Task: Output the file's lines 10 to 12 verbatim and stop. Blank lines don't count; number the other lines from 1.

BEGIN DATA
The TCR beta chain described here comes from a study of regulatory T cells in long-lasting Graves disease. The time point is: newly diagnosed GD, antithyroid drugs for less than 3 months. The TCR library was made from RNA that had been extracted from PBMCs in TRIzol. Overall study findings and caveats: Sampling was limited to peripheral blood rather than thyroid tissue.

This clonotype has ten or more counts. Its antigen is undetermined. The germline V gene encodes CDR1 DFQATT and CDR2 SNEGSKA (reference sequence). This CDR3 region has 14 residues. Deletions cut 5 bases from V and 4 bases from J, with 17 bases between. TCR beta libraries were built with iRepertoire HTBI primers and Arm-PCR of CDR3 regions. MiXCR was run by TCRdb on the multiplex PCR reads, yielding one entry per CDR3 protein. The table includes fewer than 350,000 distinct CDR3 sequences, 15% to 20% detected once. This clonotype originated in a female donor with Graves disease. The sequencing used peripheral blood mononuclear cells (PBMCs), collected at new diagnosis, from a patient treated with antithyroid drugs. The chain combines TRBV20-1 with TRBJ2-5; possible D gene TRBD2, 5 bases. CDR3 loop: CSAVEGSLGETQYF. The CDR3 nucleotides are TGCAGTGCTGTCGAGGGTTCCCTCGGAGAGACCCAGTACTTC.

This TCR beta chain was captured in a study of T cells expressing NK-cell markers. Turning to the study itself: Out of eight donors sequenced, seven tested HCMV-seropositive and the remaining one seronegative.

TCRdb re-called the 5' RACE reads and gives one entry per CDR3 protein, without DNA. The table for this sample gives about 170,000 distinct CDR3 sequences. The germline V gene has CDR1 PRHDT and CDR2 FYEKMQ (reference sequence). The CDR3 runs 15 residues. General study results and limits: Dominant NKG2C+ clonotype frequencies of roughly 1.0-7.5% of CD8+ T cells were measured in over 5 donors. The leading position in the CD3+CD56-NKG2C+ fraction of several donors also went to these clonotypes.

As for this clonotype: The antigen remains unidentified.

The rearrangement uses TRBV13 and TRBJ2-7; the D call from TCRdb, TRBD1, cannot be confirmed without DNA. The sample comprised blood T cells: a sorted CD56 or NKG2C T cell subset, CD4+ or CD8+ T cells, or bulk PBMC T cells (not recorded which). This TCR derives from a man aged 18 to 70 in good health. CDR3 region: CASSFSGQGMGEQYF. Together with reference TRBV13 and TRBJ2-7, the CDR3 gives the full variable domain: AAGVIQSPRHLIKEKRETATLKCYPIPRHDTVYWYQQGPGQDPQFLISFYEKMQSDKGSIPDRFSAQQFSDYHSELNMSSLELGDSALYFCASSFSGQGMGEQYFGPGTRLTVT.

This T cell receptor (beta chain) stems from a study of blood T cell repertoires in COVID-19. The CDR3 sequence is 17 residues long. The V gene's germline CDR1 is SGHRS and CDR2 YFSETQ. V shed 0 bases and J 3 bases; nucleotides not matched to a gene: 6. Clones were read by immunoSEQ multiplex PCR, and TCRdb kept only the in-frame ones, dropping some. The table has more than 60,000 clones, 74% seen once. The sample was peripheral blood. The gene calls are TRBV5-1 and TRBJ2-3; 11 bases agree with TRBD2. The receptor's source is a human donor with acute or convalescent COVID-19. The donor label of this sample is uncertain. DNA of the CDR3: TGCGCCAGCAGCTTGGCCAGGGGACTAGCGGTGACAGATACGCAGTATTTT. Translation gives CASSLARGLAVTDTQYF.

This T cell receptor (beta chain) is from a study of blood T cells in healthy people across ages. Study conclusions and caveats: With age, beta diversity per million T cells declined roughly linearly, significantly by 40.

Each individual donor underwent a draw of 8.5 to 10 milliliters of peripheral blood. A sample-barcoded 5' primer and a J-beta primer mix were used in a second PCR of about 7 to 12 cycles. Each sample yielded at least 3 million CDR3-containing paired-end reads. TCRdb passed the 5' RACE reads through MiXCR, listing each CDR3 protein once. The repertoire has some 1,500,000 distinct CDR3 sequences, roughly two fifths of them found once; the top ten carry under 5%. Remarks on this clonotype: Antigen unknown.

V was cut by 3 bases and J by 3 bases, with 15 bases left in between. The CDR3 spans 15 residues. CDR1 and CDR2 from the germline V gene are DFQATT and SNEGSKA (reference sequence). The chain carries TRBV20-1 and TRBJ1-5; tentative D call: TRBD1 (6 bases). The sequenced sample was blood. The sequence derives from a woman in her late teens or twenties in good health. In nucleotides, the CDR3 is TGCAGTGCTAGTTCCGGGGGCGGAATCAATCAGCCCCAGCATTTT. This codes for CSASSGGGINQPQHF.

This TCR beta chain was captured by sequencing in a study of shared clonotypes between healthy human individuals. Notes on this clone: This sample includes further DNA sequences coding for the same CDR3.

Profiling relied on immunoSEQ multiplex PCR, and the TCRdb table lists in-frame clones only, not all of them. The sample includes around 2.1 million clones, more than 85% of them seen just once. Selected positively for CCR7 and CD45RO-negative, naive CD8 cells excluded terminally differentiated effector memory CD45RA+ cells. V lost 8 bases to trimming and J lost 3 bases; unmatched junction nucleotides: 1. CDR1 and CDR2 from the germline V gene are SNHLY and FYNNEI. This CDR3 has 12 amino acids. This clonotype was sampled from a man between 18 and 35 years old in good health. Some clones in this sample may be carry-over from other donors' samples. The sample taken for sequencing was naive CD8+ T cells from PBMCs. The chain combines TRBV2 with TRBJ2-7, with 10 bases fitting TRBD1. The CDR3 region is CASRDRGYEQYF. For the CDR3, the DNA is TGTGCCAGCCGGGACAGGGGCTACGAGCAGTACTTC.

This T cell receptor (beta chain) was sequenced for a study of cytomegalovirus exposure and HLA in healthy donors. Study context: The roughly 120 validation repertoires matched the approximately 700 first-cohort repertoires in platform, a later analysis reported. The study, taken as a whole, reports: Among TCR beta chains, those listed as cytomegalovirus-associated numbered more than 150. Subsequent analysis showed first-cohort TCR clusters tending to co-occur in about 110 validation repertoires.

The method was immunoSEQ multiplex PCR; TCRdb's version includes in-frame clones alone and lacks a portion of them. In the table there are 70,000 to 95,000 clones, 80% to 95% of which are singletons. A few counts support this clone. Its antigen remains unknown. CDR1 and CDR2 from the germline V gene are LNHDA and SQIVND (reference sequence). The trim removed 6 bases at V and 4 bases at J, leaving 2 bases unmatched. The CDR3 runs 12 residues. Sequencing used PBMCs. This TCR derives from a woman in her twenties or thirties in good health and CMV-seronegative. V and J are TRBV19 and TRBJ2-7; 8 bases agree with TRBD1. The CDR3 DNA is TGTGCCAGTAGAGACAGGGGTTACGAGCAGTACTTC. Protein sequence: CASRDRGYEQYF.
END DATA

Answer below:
V was cut by 3 bases and J by 3 bases, with 15 bases left in between. The CDR3 spans 15 residues. CDR1 and CDR2 from the germline V gene are DFQATT and SNEGSKA (reference sequence). The chain carries TRBV20-1 and TRBJ1-5; tentative D call: TRBD1 (6 bases). The sequenced sample was blood. The sequence derives from a woman in her late teens or twenties in good health. In nucleotides, the CDR3 is TGCAGTGCTAGTTCCGGGGGCGGAATCAATCAGCCCCAGCATTTT. This codes for CSASSGGGINQPQHF.

This TCR beta chain was captured by sequencing in a study of shared clonotypes between healthy human individuals. Notes on this clone: This sample includes further DNA sequences coding for the same CDR3.

Profiling relied on immunoSEQ multiplex PCR, and the TCRdb table lists in-frame clones only, not all of them. The sample includes around 2.1 million clones, more than 85% of them seen just once. Selected positively for CCR7 and CD45RO-negative, naive CD8 cells excluded terminally differentiated effector memory CD45RA+ cells. V lost 8 bases to trimming and J lost 3 bases; unmatched junction nucleotides: 1. CDR1 and CDR2 from the germline V gene are SNHLY and FYNNEI. This CDR3 has 12 amino acids. This clonotype was sampled from a man between 18 and 35 years old in good health. Some clones in this sample may be carry-over from other donors' samples. The sample taken for sequencing was naive CD8+ T cells from PBMCs. The chain combines TRBV2 with TRBJ2-7, with 10 bases fitting TRBD1. The CDR3 region is CASRDRGYEQYF. For the CDR3, the DNA is TGTGCCAGCCGGGACAGGGGCTACGAGCAGTACTTC.